While E-Zoil applied for a PPP loan last year amid upheaval in the economy, the business faced other challenges this year.
"The cost of every single component of our bill of materials have increased in cost, along with labor, rent, insurance," Miller said. "It's unbelievable. I've never seen anything like it."
BreadHive, a co-op with eight owners, had to adapt to changing circumstances. The Connecticut Street business worked with Evans Bank to get a $101,100 PPP loan last year, and for a second loan, for about $121,000, this year.
"Our biggest goal was to not only retain our employees, but also provide them with some level of financial security, especially in the beginning when we had no idea what was going on or how long this was going to be lasting," said Elizabeth Dashnaw, one of the owners.
Last year, BreadHive temporarily closed its cafe to focus on its wholesale operations, to supply customers like the Lexington Coop. BreadHive devoted about 90% of its PPP funds to payroll costs. But the business also spent some of the money on personal protection equipment for its workers, and installed a takeout window for customers.
BreadHive's second PPP loan this year ensured the company could keep its employees on board while freeing up other funds to spend on expenses like replacing an aging delivery vehicle, Dashnaw said.
For now, BreadHive is operating its cafe for takeout orders only. The owners get together weekly for their open book management meetings – reviewing money flowing in and out of the business – instead of monthly, as they did before the pandemic. And the business is running five days a week, instead of six as in the pre-pandemic days, to create a better work-life balance for everyone.
Would the business had survived without the PPP funds? "We definitely would not have been able to retain all of our employees," Dashnaw said. "I feel confident in being able to say that."
Banks serving the Buffalo Niagara region remained active in PPP this year, even at smaller levels.
Locally, M&T this year processed about 4,000 PPP loans for $388 million, compared to 5,400 loans for $971 million last year.
Brozyna said it tended to be smaller businesses that came back for second PPP loans, leading to a lower average loan size. And certain types of businesses – like restaurants, hotels and entertainment venues – were still facing tough conditions, creating a need for ongoing financial help.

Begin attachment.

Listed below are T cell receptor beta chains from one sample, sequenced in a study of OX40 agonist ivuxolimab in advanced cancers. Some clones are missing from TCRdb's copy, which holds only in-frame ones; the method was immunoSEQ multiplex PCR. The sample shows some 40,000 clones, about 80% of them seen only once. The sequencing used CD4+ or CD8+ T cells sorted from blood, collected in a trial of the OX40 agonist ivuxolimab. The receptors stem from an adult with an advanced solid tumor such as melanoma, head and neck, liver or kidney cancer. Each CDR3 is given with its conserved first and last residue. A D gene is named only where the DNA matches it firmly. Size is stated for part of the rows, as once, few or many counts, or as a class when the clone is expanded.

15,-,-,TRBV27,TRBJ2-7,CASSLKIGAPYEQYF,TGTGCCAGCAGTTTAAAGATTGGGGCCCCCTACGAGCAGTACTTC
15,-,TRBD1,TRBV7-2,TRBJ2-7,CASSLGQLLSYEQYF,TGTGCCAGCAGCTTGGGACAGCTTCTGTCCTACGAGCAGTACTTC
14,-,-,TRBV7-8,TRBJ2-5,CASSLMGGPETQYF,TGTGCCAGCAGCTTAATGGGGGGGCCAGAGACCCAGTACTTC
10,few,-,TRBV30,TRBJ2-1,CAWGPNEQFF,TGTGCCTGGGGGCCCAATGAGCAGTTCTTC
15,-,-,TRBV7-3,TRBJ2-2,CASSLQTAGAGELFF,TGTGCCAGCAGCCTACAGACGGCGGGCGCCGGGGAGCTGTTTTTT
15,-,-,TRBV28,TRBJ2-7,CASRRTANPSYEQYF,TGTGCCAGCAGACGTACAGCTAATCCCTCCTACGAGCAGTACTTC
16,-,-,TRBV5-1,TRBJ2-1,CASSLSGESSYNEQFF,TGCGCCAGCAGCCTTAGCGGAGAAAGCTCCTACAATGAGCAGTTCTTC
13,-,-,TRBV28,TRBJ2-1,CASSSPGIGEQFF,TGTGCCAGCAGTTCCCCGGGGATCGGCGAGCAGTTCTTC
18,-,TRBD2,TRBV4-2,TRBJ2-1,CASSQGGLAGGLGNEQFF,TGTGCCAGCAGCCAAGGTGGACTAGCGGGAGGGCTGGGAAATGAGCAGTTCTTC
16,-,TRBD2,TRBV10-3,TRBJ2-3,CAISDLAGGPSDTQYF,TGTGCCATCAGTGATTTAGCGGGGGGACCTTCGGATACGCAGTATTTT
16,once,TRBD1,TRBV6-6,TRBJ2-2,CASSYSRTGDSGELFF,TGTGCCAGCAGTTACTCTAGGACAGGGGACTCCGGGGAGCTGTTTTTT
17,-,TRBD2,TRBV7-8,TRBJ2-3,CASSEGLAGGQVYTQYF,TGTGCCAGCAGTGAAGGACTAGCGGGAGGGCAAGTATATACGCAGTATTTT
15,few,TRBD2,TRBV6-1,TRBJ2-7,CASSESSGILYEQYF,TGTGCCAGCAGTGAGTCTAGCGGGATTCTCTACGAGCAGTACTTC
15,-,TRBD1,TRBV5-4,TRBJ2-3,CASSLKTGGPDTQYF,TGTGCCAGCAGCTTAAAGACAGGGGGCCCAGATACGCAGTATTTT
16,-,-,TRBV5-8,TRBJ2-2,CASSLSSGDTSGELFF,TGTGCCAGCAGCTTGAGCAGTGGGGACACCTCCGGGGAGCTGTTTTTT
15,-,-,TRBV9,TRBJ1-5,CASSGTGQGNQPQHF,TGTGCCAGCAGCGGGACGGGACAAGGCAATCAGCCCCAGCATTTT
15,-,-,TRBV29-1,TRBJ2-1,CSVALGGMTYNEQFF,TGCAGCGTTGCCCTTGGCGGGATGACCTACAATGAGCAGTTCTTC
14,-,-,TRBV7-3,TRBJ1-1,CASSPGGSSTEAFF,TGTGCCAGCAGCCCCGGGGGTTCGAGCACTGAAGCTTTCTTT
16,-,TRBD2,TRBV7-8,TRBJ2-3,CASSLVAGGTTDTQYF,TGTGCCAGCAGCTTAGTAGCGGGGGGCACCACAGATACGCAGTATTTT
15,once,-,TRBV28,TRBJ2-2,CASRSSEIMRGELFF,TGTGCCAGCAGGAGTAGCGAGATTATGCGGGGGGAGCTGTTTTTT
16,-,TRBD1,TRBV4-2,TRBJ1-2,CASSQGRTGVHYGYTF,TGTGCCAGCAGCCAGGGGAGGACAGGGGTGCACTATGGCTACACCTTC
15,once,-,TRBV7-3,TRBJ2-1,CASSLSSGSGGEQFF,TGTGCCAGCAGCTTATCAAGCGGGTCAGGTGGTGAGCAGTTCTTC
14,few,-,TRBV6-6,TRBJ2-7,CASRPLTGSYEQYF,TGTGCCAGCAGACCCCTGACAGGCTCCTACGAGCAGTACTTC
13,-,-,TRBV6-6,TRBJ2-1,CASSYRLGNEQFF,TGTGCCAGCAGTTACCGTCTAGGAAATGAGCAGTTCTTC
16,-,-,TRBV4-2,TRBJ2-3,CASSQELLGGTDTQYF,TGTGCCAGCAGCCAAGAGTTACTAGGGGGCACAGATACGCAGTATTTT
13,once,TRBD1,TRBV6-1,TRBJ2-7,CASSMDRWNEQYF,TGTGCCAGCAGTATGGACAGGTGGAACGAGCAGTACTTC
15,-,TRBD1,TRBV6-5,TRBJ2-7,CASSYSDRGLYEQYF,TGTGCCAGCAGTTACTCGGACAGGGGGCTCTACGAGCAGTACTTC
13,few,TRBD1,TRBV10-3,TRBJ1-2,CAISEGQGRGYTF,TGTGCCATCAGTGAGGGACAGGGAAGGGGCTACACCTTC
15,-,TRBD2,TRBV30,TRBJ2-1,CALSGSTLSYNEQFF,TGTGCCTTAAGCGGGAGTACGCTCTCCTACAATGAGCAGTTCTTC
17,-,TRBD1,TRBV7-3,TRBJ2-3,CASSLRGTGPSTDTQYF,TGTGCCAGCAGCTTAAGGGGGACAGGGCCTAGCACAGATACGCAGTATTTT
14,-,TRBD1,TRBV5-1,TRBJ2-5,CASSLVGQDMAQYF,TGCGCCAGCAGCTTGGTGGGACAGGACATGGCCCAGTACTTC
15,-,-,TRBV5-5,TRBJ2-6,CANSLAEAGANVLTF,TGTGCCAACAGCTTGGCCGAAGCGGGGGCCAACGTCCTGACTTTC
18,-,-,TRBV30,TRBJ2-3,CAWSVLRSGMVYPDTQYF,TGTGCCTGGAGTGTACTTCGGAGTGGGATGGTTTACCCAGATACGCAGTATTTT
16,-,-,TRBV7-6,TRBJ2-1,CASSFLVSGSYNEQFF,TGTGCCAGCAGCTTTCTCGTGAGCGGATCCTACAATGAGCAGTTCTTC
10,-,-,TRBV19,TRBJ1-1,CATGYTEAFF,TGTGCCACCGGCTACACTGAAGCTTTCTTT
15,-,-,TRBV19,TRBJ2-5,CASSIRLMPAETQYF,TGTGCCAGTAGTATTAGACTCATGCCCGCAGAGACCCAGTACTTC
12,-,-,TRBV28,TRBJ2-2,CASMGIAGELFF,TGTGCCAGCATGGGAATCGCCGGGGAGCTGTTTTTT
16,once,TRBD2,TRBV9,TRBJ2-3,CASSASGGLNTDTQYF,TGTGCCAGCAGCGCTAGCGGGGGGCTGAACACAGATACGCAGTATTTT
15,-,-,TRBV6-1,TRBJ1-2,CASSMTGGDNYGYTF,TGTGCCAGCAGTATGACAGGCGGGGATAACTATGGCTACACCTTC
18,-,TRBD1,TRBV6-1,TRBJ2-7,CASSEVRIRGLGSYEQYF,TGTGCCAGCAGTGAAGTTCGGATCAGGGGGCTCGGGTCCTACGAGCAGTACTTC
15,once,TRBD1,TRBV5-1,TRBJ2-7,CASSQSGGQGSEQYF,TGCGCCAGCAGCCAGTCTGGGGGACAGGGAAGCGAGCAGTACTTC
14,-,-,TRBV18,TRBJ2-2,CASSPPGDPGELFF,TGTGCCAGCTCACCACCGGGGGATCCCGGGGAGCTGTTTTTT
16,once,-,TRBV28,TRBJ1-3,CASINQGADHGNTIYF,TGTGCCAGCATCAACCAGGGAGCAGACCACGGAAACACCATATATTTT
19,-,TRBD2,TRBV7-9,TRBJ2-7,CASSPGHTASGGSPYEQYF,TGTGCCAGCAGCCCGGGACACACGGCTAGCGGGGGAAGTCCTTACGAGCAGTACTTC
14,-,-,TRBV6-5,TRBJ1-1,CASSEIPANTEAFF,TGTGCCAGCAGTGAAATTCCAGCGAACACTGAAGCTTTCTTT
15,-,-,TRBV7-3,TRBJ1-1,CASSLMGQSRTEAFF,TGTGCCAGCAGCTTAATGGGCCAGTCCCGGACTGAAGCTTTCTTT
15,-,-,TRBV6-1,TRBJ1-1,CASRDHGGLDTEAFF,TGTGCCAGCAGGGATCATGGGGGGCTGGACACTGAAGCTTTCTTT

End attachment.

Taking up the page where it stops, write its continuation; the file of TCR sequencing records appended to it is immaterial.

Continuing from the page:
"A number of things that happened externally created certainty in some industries, and prolonged uncertainties in some others," Brozyna said.
Some other banks also reported smaller demand for PPP loans in 2021:
• Locally, Bank of America processed 445 loans for $31 million, compared to 1,105 loans for $83 million last year.
• KeyBank in the Buffalo area this year provided 66 PPP loans representing over $3.8 million in funding – a 98% plunge from 3,802 PPP loans worth $600 million a year ago. Key said demand in 2021 for PPP loans was much lower,. Key attributed the sharp decline to "tightened eligibility standards, lower borrowing limits and a staggered launch" this year compared to last year.
• Evans Bank's PPP loans this year declined 46% to 1,018, and its loan dollars total was down 55%, to $88.8 million.
• Citizens Bank's Western New York PPP loans dropped 28% to 1,063, and its loan dollars fell 46% to $38.3 million.
• Bank on Buffalo's 237 PPP loans dropped 19% from a year ago, and its PPP loan dollars fell 45%, to $28.4 million.
• Northwest Bank's 730 PPP loans for $65 million in Western New York this year were down from 1,080 loans and $124 million last year.
• Five Star Bank in Western New York, Central New York and the Southern Tier this year had 1,187 PPP loans for $106 million, down from 1,736 loans and $271 million a year ago. The Warsaw-based bank did not provide specific data for Western New York.
PPP made a lasting impact on the banks which processed loans for the businesses, too. Some of the banks picked up new customers who couldn't get loans elsewhere.
Cutrona saw how the landscape changed for businesses entering this year. "They were through the worst of the worst, and now they're looking to round two kind of get them back to their baseline or, in fact, sometimes even a little bit better," he said.
Brozyna said she feels M&T's bankers got to know their business customers better, by working closely with them in a time of need. She also took stock of the impact the program had on the community, by keeping thousands of people on payrolls.